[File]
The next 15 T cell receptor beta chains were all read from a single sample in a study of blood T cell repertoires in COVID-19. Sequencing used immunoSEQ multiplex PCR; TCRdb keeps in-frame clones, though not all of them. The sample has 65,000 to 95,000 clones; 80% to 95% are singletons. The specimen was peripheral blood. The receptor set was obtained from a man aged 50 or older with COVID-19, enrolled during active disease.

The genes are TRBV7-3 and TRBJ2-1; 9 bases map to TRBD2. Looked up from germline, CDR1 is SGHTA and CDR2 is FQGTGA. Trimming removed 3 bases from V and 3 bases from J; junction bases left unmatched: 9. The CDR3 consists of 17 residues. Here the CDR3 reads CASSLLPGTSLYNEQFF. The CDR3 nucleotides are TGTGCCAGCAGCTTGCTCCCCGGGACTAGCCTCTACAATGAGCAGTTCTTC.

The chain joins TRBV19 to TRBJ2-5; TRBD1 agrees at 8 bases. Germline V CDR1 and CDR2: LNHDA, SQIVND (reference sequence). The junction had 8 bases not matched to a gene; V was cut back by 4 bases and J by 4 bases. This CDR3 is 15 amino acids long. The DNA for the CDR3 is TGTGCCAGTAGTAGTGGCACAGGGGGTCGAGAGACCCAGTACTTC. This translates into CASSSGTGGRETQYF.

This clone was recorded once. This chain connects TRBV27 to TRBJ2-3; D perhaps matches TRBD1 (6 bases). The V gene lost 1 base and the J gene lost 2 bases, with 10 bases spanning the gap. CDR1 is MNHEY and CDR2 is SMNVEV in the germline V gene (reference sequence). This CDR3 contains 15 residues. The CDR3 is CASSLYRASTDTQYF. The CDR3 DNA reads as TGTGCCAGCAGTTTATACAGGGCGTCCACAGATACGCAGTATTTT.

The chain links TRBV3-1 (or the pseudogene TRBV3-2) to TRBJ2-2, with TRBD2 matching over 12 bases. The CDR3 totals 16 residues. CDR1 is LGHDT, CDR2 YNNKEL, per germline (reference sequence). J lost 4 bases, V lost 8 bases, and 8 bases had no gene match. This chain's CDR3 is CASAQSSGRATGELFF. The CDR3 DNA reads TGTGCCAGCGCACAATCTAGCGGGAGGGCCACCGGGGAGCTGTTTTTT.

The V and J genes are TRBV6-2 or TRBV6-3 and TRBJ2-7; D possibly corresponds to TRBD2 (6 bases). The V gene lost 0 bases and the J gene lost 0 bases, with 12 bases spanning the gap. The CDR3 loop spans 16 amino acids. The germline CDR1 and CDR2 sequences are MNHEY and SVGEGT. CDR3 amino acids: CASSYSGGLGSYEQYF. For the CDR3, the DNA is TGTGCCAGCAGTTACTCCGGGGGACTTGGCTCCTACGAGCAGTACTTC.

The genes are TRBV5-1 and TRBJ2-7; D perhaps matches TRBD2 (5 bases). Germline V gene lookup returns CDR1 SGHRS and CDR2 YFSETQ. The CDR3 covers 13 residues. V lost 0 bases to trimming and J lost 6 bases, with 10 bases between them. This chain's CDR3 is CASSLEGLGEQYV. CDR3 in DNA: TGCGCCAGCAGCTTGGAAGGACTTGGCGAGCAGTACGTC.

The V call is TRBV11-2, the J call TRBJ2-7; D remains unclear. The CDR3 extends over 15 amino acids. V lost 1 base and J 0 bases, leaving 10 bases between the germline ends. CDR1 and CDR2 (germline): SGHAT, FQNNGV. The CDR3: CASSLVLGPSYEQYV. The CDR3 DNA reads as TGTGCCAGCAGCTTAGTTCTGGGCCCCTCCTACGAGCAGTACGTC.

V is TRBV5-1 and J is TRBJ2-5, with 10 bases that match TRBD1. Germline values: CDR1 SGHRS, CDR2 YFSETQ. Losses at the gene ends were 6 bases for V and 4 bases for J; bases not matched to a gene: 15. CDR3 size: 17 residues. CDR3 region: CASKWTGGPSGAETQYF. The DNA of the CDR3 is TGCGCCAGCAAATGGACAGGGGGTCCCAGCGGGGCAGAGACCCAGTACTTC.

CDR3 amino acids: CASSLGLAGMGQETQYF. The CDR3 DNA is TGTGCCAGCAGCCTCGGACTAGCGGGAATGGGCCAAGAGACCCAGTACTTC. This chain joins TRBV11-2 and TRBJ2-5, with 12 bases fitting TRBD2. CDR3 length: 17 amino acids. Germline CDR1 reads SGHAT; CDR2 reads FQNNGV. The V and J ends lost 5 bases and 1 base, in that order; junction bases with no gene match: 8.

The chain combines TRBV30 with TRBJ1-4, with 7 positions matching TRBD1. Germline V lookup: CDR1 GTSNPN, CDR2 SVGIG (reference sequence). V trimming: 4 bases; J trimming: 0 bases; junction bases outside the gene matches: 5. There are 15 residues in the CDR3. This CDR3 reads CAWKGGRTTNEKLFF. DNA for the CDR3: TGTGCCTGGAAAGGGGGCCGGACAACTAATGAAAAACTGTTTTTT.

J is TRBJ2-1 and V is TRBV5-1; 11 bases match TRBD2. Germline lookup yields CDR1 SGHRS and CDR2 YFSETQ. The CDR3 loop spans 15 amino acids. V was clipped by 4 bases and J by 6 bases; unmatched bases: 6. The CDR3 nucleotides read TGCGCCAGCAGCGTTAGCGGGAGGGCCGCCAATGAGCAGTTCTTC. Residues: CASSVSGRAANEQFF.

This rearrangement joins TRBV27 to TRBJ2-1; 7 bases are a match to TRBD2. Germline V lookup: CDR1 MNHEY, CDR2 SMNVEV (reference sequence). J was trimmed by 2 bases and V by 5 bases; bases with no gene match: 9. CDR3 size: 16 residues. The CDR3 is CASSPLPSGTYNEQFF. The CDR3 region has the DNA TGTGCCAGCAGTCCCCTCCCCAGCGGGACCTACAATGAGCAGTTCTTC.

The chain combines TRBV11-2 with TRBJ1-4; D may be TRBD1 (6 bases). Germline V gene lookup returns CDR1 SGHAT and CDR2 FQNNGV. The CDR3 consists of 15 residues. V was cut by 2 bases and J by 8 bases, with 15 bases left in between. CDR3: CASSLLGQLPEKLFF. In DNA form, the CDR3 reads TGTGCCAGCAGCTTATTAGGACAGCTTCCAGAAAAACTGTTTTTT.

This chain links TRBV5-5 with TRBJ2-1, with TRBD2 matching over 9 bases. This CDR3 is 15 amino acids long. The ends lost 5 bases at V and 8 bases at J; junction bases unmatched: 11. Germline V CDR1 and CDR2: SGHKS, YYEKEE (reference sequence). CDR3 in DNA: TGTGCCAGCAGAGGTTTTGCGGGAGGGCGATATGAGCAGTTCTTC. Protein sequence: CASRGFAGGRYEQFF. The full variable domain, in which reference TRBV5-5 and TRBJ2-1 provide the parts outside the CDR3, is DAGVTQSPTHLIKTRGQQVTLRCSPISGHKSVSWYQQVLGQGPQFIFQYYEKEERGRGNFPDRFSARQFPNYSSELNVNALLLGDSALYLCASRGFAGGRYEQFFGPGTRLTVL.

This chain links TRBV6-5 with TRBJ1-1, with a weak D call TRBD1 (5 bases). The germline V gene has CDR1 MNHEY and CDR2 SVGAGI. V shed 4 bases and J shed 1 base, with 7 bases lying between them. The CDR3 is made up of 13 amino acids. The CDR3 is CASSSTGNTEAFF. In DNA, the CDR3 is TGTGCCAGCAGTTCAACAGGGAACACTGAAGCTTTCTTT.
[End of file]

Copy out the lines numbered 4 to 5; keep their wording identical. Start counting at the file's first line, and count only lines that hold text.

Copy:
This clone was recorded once. This chain connects TRBV27 to TRBJ2-3; D perhaps matches TRBD1 (6 bases). The V gene lost 1 base and the J gene lost 2 bases, with 10 bases spanning the gap. CDR1 is MNHEY and CDR2 is SMNVEV in the germline V gene (reference sequence). This CDR3 contains 15 residues. The CDR3 is CASSLYRASTDTQYF. The CDR3 DNA reads as TGTGCCAGCAGTTTATACAGGGCGTCCACAGATACGCAGTATTTT.

The chain links TRBV3-1 (or the pseudogene TRBV3-2) to TRBJ2-2, with TRBD2 matching over 12 bases. The CDR3 totals 16 residues. CDR1 is LGHDT, CDR2 YNNKEL, per germline (reference sequence). J lost 4 bases, V lost 8 bases, and 8 bases had no gene match. This chain's CDR3 is CASAQSSGRATGELFF. The CDR3 DNA reads TGTGCCAGCGCACAATCTAGCGGGAGGGCCACCGGGGAGCTGTTTTTT.